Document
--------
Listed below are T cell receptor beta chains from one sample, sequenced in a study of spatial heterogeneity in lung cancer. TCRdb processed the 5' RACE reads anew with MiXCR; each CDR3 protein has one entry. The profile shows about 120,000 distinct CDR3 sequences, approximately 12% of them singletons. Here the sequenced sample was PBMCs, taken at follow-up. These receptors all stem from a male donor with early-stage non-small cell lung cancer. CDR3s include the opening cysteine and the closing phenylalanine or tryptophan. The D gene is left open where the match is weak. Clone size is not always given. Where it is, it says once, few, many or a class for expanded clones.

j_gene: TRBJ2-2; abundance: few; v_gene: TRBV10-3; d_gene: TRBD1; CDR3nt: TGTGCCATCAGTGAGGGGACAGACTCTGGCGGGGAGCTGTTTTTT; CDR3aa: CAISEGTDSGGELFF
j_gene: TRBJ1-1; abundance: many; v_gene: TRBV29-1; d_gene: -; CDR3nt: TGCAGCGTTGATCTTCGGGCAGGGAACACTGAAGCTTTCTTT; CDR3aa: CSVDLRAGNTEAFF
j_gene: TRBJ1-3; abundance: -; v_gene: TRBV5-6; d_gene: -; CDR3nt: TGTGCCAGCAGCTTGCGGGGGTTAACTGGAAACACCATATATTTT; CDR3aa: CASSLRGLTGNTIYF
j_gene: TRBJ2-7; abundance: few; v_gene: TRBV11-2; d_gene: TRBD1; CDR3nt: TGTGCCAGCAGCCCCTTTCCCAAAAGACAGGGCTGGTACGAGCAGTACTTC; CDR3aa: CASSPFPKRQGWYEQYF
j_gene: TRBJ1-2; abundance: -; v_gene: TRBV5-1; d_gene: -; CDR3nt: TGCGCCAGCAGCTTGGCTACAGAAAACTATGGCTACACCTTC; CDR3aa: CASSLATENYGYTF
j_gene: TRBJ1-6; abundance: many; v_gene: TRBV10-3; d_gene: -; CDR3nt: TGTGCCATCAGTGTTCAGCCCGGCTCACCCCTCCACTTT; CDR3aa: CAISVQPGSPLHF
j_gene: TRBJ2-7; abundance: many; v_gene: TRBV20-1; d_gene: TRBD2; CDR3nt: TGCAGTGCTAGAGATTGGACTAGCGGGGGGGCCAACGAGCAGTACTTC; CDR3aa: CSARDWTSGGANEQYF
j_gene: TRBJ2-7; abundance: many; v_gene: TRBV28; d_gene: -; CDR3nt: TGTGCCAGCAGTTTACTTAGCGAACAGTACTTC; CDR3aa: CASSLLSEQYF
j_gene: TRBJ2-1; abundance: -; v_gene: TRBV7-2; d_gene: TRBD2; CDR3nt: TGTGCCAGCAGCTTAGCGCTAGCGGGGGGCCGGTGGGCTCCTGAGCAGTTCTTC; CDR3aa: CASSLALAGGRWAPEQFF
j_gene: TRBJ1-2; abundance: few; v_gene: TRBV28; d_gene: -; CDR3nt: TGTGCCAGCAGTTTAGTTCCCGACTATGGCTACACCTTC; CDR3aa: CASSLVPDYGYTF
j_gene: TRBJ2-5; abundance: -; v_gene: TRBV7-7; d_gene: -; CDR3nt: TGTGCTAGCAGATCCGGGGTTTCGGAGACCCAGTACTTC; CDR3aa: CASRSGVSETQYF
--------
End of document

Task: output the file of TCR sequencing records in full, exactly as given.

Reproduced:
Listed below are T cell receptor beta chains from one sample, sequenced in a study of spatial heterogeneity in lung cancer. TCRdb processed the 5' RACE reads anew with MiXCR; each CDR3 protein has one entry. The profile shows about 120,000 distinct CDR3 sequences, approximately 12% of them singletons. Here the sequenced sample was PBMCs, taken at follow-up. These receptors all stem from a male donor with early-stage non-small cell lung cancer. CDR3s include the opening cysteine and the closing phenylalanine or tryptophan. The D gene is left open where the match is weak. Clone size is not always given. Where it is, it says once, few, many or a class for expanded clones.

j_gene: TRBJ2-2; abundance: few; v_gene: TRBV10-3; d_gene: TRBD1; CDR3nt: TGTGCCATCAGTGAGGGGACAGACTCTGGCGGGGAGCTGTTTTTT; CDR3aa: CAISEGTDSGGELFF
j_gene: TRBJ1-1; abundance: many; v_gene: TRBV29-1; d_gene: -; CDR3nt: TGCAGCGTTGATCTTCGGGCAGGGAACACTGAAGCTTTCTTT; CDR3aa: CSVDLRAGNTEAFF
j_gene: TRBJ1-3; abundance: -; v_gene: TRBV5-6; d_gene: -; CDR3nt: TGTGCCAGCAGCTTGCGGGGGTTAACTGGAAACACCATATATTTT; CDR3aa: CASSLRGLTGNTIYF
j_gene: TRBJ2-7; abundance: few; v_gene: TRBV11-2; d_gene: TRBD1; CDR3nt: TGTGCCAGCAGCCCCTTTCCCAAAAGACAGGGCTGGTACGAGCAGTACTTC; CDR3aa: CASSPFPKRQGWYEQYF
j_gene: TRBJ1-2; abundance: -; v_gene: TRBV5-1; d_gene: -; CDR3nt: TGCGCCAGCAGCTTGGCTACAGAAAACTATGGCTACACCTTC; CDR3aa: CASSLATENYGYTF
j_gene: TRBJ1-6; abundance: many; v_gene: TRBV10-3; d_gene: -; CDR3nt: TGTGCCATCAGTGTTCAGCCCGGCTCACCCCTCCACTTT; CDR3aa: CAISVQPGSPLHF
j_gene: TRBJ2-7; abundance: many; v_gene: TRBV20-1; d_gene: TRBD2; CDR3nt: TGCAGTGCTAGAGATTGGACTAGCGGGGGGGCCAACGAGCAGTACTTC; CDR3aa: CSARDWTSGGANEQYF
j_gene: TRBJ2-7; abundance: many; v_gene: TRBV28; d_gene: -; CDR3nt: TGTGCCAGCAGTTTACTTAGCGAACAGTACTTC; CDR3aa: CASSLLSEQYF
j_gene: TRBJ2-1; abundance: -; v_gene: TRBV7-2; d_gene: TRBD2; CDR3nt: TGTGCCAGCAGCTTAGCGCTAGCGGGGGGCCGGTGGGCTCCTGAGCAGTTCTTC; CDR3aa: CASSLALAGGRWAPEQFF
j_gene: TRBJ1-2; abundance: few; v_gene: TRBV28; d_gene: -; CDR3nt: TGTGCCAGCAGTTTAGTTCCCGACTATGGCTACACCTTC; CDR3aa: CASSLVPDYGYTF
j_gene: TRBJ2-5; abundance: -; v_gene: TRBV7-7; d_gene: -; CDR3nt: TGTGCTAGCAGATCCGGGGTTTCGGAGACCCAGTACTTC; CDR3aa: CASRSGVSETQYF